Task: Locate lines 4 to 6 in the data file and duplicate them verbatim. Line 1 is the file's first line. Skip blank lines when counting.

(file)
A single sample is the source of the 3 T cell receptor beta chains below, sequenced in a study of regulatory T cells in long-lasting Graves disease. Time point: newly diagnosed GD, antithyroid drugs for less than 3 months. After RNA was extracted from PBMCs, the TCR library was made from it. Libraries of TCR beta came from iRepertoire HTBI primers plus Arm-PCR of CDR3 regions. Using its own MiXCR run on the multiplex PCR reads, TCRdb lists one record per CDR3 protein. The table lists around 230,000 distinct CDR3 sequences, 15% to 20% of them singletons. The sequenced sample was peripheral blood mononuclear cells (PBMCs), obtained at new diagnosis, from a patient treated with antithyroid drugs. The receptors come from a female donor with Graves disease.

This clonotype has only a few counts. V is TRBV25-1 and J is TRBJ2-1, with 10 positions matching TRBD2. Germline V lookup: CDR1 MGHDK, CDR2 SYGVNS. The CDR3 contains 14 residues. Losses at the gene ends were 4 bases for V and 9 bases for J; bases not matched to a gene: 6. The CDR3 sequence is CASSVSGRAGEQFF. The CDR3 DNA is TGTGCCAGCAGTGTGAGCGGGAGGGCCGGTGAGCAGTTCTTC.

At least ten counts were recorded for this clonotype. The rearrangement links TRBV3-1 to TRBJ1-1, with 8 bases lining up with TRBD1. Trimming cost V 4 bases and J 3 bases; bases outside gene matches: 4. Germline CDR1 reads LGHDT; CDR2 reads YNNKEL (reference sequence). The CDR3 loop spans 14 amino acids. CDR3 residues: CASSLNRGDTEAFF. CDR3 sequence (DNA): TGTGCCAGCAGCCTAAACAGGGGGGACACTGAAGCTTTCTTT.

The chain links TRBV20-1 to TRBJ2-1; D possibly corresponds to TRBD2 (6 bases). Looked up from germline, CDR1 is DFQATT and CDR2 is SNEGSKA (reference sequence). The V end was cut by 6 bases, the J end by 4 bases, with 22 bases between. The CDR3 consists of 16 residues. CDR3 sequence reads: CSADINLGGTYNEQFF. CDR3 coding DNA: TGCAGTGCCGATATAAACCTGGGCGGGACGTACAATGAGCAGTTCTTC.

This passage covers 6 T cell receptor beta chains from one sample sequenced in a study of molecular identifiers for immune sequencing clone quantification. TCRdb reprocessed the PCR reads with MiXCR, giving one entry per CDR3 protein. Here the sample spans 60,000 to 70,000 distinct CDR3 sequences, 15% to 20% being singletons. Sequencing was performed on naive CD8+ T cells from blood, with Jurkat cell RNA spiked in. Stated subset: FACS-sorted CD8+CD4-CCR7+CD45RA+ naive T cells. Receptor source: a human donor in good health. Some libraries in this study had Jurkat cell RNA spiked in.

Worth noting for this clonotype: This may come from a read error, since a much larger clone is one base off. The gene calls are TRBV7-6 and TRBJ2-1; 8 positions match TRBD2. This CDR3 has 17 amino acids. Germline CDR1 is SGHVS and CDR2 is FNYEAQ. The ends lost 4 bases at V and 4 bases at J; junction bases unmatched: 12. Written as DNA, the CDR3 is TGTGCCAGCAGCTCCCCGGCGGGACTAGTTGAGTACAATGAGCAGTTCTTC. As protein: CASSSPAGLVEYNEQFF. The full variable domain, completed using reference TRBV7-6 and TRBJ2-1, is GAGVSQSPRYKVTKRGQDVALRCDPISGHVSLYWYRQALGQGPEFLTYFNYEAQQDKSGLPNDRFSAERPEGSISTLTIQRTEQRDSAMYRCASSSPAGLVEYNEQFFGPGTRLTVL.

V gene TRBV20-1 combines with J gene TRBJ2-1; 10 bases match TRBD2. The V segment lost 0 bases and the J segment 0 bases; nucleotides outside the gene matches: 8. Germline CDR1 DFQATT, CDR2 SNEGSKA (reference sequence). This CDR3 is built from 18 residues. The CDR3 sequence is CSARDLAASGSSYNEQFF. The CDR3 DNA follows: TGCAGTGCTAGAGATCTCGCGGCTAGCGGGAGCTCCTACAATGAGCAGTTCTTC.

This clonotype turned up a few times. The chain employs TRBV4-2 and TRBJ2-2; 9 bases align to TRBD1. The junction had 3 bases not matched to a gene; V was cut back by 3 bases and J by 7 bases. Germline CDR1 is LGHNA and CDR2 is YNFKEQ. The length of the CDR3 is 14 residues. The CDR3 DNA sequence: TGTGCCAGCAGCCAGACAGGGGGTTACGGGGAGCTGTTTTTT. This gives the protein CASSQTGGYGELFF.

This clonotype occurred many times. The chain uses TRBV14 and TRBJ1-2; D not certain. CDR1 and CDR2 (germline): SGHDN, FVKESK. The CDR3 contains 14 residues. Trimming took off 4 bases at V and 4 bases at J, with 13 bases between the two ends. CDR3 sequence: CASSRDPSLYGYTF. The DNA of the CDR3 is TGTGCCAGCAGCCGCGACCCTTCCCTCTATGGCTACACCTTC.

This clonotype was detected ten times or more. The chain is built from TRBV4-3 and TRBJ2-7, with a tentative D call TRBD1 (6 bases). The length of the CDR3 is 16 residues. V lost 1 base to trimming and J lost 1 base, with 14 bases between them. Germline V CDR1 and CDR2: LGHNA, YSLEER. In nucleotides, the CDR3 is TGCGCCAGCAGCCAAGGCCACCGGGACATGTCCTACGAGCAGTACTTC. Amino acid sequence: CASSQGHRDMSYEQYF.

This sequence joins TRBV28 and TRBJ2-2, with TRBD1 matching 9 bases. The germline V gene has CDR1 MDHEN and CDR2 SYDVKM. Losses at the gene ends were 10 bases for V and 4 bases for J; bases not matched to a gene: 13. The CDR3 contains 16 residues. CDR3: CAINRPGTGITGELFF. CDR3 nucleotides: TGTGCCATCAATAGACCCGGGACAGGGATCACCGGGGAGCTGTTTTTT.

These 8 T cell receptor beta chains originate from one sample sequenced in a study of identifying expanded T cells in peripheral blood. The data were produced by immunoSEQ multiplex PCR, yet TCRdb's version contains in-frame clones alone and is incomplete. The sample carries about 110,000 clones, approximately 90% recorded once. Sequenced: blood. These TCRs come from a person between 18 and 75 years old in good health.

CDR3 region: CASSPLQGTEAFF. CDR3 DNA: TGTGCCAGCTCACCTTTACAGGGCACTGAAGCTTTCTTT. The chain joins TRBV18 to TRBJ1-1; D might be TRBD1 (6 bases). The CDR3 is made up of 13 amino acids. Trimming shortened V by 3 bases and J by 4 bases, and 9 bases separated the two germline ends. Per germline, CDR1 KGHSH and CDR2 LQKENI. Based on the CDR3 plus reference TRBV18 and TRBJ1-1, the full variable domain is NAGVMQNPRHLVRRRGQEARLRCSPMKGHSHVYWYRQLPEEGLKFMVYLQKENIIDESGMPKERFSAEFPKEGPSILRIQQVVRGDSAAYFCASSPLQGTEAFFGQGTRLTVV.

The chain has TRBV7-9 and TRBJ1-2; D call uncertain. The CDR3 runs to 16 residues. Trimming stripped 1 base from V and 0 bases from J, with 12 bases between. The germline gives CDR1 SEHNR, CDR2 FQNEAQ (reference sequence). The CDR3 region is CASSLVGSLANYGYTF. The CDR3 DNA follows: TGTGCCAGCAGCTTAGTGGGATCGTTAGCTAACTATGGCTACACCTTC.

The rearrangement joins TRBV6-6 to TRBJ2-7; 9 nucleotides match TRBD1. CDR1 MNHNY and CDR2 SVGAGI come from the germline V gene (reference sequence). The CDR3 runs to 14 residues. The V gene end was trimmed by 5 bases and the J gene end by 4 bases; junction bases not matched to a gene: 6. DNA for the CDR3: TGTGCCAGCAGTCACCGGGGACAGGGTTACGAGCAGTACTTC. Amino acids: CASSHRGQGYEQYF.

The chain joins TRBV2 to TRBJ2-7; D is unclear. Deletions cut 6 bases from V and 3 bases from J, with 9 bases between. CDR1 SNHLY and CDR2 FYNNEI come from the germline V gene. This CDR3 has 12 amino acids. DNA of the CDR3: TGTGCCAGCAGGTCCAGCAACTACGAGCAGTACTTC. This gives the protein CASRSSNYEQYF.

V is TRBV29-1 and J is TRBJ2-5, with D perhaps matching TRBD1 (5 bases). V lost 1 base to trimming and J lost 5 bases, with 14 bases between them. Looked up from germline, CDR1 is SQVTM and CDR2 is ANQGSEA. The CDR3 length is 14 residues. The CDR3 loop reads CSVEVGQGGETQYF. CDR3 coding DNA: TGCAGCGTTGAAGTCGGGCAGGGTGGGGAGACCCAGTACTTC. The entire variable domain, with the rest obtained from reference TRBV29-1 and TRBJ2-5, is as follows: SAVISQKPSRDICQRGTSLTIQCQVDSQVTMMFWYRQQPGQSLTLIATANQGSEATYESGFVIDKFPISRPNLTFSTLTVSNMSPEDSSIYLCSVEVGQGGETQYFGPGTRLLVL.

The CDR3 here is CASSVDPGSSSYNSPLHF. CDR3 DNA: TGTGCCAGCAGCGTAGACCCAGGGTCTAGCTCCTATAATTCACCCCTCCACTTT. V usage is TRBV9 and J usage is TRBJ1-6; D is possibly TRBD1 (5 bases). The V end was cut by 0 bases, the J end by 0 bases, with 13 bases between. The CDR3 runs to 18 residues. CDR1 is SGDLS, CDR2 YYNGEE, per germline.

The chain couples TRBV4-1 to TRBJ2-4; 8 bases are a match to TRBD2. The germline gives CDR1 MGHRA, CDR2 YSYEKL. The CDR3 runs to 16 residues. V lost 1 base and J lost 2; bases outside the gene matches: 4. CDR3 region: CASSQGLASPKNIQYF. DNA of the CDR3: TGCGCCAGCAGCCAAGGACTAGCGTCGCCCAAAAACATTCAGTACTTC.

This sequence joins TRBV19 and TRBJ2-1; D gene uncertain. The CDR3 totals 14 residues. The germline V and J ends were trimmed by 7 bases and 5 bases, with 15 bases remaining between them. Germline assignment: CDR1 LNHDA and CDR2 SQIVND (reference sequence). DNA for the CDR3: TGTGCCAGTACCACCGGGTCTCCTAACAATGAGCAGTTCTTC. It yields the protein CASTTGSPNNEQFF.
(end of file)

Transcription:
The chain links TRBV20-1 to TRBJ2-1; D possibly corresponds to TRBD2 (6 bases). Looked up from germline, CDR1 is DFQATT and CDR2 is SNEGSKA (reference sequence). The V end was cut by 6 bases, the J end by 4 bases, with 22 bases between. The CDR3 consists of 16 residues. CDR3 sequence reads: CSADINLGGTYNEQFF. CDR3 coding DNA: TGCAGTGCCGATATAAACCTGGGCGGGACGTACAATGAGCAGTTCTTC.

This passage covers 6 T cell receptor beta chains from one sample sequenced in a study of molecular identifiers for immune sequencing clone quantification. TCRdb reprocessed the PCR reads with MiXCR, giving one entry per CDR3 protein. Here the sample spans 60,000 to 70,000 distinct CDR3 sequences, 15% to 20% being singletons. Sequencing was performed on naive CD8+ T cells from blood, with Jurkat cell RNA spiked in. Stated subset: FACS-sorted CD8+CD4-CCR7+CD45RA+ naive T cells. Receptor source: a human donor in good health. Some libraries in this study had Jurkat cell RNA spiked in.

Worth noting for this clonotype: This may come from a read error, since a much larger clone is one base off. The gene calls are TRBV7-6 and TRBJ2-1; 8 positions match TRBD2. This CDR3 has 17 amino acids. Germline CDR1 is SGHVS and CDR2 is FNYEAQ. The ends lost 4 bases at V and 4 bases at J; junction bases unmatched: 12. Written as DNA, the CDR3 is TGTGCCAGCAGCTCCCCGGCGGGACTAGTTGAGTACAATGAGCAGTTCTTC. As protein: CASSSPAGLVEYNEQFF. The full variable domain, completed using reference TRBV7-6 and TRBJ2-1, is GAGVSQSPRYKVTKRGQDVALRCDPISGHVSLYWYRQALGQGPEFLTYFNYEAQQDKSGLPNDRFSAERPEGSISTLTIQRTEQRDSAMYRCASSSPAGLVEYNEQFFGPGTRLTVL.